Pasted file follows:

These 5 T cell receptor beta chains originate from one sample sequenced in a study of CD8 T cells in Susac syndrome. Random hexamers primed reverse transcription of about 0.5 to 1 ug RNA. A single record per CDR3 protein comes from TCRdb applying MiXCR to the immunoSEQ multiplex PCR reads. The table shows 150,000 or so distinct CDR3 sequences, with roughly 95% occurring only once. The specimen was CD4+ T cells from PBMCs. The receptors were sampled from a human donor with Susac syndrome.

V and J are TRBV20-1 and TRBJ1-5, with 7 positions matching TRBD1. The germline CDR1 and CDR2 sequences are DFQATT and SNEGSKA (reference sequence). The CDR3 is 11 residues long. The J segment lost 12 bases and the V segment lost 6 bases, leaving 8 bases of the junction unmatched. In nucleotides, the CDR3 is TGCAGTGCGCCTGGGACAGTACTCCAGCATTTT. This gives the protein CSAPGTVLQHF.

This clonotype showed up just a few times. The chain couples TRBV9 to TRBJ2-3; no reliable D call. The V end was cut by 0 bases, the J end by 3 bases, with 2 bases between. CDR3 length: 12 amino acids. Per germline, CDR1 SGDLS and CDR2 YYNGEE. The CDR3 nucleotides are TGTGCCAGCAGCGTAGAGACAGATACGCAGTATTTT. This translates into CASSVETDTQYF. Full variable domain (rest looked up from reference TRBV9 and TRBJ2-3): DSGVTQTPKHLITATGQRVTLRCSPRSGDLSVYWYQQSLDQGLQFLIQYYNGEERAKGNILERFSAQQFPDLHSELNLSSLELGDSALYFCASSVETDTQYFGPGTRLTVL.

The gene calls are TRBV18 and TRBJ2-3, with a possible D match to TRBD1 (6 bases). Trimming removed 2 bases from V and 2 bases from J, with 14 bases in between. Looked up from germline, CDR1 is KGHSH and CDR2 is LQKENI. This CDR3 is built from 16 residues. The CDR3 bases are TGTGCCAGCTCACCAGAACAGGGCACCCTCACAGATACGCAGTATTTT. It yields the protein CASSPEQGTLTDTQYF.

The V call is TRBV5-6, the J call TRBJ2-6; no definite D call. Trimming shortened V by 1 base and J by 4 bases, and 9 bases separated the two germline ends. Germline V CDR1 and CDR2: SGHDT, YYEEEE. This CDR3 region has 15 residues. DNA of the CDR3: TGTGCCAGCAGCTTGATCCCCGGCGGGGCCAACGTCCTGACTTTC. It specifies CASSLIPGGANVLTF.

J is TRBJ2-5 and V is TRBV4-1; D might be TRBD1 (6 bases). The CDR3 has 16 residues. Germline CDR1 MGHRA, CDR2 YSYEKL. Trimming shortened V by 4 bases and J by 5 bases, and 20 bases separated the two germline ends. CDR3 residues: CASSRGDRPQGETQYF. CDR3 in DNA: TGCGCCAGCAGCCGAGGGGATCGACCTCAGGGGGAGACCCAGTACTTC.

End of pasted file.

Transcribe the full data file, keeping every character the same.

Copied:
These 5 T cell receptor beta chains originate from one sample sequenced in a study of CD8 T cells in Susac syndrome. Random hexamers primed reverse transcription of about 0.5 to 1 ug RNA. A single record per CDR3 protein comes from TCRdb applying MiXCR to the immunoSEQ multiplex PCR reads. The table shows 150,000 or so distinct CDR3 sequences, with roughly 95% occurring only once. The specimen was CD4+ T cells from PBMCs. The receptors were sampled from a human donor with Susac syndrome.

V and J are TRBV20-1 and TRBJ1-5, with 7 positions matching TRBD1. The germline CDR1 and CDR2 sequences are DFQATT and SNEGSKA (reference sequence). The CDR3 is 11 residues long. The J segment lost 12 bases and the V segment lost 6 bases, leaving 8 bases of the junction unmatched. In nucleotides, the CDR3 is TGCAGTGCGCCTGGGACAGTACTCCAGCATTTT. This gives the protein CSAPGTVLQHF.

This clonotype showed up just a few times. The chain couples TRBV9 to TRBJ2-3; no reliable D call. The V end was cut by 0 bases, the J end by 3 bases, with 2 bases between. CDR3 length: 12 amino acids. Per germline, CDR1 SGDLS and CDR2 YYNGEE. The CDR3 nucleotides are TGTGCCAGCAGCGTAGAGACAGATACGCAGTATTTT. This translates into CASSVETDTQYF. Full variable domain (rest looked up from reference TRBV9 and TRBJ2-3): DSGVTQTPKHLITATGQRVTLRCSPRSGDLSVYWYQQSLDQGLQFLIQYYNGEERAKGNILERFSAQQFPDLHSELNLSSLELGDSALYFCASSVETDTQYFGPGTRLTVL.

The gene calls are TRBV18 and TRBJ2-3, with a possible D match to TRBD1 (6 bases). Trimming removed 2 bases from V and 2 bases from J, with 14 bases in between. Looked up from germline, CDR1 is KGHSH and CDR2 is LQKENI. This CDR3 is built from 16 residues. The CDR3 bases are TGTGCCAGCTCACCAGAACAGGGCACCCTCACAGATACGCAGTATTTT. It yields the protein CASSPEQGTLTDTQYF.

The V call is TRBV5-6, the J call TRBJ2-6; no definite D call. Trimming shortened V by 1 base and J by 4 bases, and 9 bases separated the two germline ends. Germline V CDR1 and CDR2: SGHDT, YYEEEE. This CDR3 region has 15 residues. DNA of the CDR3: TGTGCCAGCAGCTTGATCCCCGGCGGGGCCAACGTCCTGACTTTC. It specifies CASSLIPGGANVLTF.

J is TRBJ2-5 and V is TRBV4-1; D might be TRBD1 (6 bases). The CDR3 has 16 residues. Germline CDR1 MGHRA, CDR2 YSYEKL. Trimming shortened V by 4 bases and J by 5 bases, and 20 bases separated the two germline ends. CDR3 residues: CASSRGDRPQGETQYF. CDR3 in DNA: TGCGCCAGCAGCCGAGGGGATCGACCTCAGGGGGAGACCCAGTACTTC.